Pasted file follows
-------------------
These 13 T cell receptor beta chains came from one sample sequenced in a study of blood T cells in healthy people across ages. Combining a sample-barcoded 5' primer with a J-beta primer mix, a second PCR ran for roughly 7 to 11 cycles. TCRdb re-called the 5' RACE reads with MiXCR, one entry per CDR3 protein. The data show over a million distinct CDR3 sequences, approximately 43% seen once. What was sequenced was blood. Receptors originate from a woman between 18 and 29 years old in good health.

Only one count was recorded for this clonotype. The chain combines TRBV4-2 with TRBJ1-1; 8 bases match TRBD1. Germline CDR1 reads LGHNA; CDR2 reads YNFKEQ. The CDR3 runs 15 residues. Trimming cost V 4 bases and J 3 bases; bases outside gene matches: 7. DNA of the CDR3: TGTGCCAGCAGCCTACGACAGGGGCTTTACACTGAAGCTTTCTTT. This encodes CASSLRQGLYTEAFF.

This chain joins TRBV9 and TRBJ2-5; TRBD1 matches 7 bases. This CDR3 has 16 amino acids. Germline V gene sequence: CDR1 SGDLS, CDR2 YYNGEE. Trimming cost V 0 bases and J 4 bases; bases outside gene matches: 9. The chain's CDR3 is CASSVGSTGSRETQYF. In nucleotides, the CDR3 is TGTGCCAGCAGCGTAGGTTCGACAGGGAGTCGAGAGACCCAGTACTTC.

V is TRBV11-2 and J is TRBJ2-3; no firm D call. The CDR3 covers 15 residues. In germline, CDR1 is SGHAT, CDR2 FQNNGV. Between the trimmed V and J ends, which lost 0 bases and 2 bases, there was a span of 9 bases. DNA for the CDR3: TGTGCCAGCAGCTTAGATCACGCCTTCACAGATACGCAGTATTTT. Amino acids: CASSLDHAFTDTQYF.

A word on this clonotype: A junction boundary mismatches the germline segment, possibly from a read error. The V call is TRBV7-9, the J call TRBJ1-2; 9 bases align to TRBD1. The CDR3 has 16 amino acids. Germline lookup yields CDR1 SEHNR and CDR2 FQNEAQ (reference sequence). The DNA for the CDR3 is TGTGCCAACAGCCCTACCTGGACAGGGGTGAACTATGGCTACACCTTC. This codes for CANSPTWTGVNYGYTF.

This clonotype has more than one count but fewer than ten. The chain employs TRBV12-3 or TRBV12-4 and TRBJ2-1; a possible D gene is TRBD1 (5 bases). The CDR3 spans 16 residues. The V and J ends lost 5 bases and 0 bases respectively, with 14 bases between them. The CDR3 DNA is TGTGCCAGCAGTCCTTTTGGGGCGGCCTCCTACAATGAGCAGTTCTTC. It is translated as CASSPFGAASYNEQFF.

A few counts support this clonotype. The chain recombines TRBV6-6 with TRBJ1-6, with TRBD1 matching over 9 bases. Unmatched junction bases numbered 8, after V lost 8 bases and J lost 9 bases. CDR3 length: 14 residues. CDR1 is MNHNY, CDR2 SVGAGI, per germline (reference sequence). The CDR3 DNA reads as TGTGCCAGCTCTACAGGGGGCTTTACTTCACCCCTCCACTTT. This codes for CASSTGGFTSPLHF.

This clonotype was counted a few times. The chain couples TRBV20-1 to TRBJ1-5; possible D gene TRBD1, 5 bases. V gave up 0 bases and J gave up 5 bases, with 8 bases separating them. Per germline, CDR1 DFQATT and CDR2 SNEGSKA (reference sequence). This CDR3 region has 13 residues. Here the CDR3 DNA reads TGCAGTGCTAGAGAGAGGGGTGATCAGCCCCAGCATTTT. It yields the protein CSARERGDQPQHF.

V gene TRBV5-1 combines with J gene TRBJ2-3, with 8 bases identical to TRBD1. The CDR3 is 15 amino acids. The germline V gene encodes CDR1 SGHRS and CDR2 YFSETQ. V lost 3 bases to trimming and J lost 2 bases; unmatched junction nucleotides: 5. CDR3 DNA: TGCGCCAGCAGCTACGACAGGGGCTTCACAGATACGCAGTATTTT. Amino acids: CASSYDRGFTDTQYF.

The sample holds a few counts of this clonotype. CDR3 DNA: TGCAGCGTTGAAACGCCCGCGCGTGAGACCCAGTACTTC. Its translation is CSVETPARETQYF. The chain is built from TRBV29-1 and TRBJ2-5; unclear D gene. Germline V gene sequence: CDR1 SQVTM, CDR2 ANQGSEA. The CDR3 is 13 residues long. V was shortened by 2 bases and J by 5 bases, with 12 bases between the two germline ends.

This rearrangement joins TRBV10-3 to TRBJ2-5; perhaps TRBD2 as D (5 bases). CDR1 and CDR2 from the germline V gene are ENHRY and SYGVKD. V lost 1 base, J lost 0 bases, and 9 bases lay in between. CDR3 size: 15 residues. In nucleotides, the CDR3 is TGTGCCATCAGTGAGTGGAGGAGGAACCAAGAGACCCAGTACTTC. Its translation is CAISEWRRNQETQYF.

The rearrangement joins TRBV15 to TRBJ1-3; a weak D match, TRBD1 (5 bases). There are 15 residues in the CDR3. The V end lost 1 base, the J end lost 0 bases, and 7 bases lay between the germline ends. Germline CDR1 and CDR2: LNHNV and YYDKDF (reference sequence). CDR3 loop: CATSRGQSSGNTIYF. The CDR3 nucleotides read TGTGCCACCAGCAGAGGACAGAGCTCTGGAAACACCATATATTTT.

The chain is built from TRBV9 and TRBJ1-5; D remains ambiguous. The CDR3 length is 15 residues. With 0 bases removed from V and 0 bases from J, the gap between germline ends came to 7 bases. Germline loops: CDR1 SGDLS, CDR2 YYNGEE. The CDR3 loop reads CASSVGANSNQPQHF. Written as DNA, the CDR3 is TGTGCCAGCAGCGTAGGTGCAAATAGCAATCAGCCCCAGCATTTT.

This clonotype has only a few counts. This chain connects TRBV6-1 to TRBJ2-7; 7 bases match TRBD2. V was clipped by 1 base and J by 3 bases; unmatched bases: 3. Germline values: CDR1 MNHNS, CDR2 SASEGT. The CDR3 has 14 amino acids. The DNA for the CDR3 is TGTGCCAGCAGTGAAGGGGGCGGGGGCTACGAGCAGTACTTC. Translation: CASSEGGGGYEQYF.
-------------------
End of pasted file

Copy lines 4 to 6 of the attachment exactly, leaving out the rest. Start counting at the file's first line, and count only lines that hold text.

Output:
V is TRBV11-2 and J is TRBJ2-3; no firm D call. The CDR3 covers 15 residues. In germline, CDR1 is SGHAT, CDR2 FQNNGV. Between the trimmed V and J ends, which lost 0 bases and 2 bases, there was a span of 9 bases. DNA for the CDR3: TGTGCCAGCAGCTTAGATCACGCCTTCACAGATACGCAGTATTTT. Amino acids: CASSLDHAFTDTQYF.

A word on this clonotype: A junction boundary mismatches the germline segment, possibly from a read error. The V call is TRBV7-9, the J call TRBJ1-2; 9 bases align to TRBD1. The CDR3 has 16 amino acids. Germline lookup yields CDR1 SEHNR and CDR2 FQNEAQ (reference sequence). The DNA for the CDR3 is TGTGCCAACAGCCCTACCTGGACAGGGGTGAACTATGGCTACACCTTC. This codes for CANSPTWTGVNYGYTF.

This clonotype has more than one count but fewer than ten. The chain employs TRBV12-3 or TRBV12-4 and TRBJ2-1; a possible D gene is TRBD1 (5 bases). The CDR3 spans 16 residues. The V and J ends lost 5 bases and 0 bases respectively, with 14 bases between them. The CDR3 DNA is TGTGCCAGCAGTCCTTTTGGGGCGGCCTCCTACAATGAGCAGTTCTTC. It is translated as CASSPFGAASYNEQFF.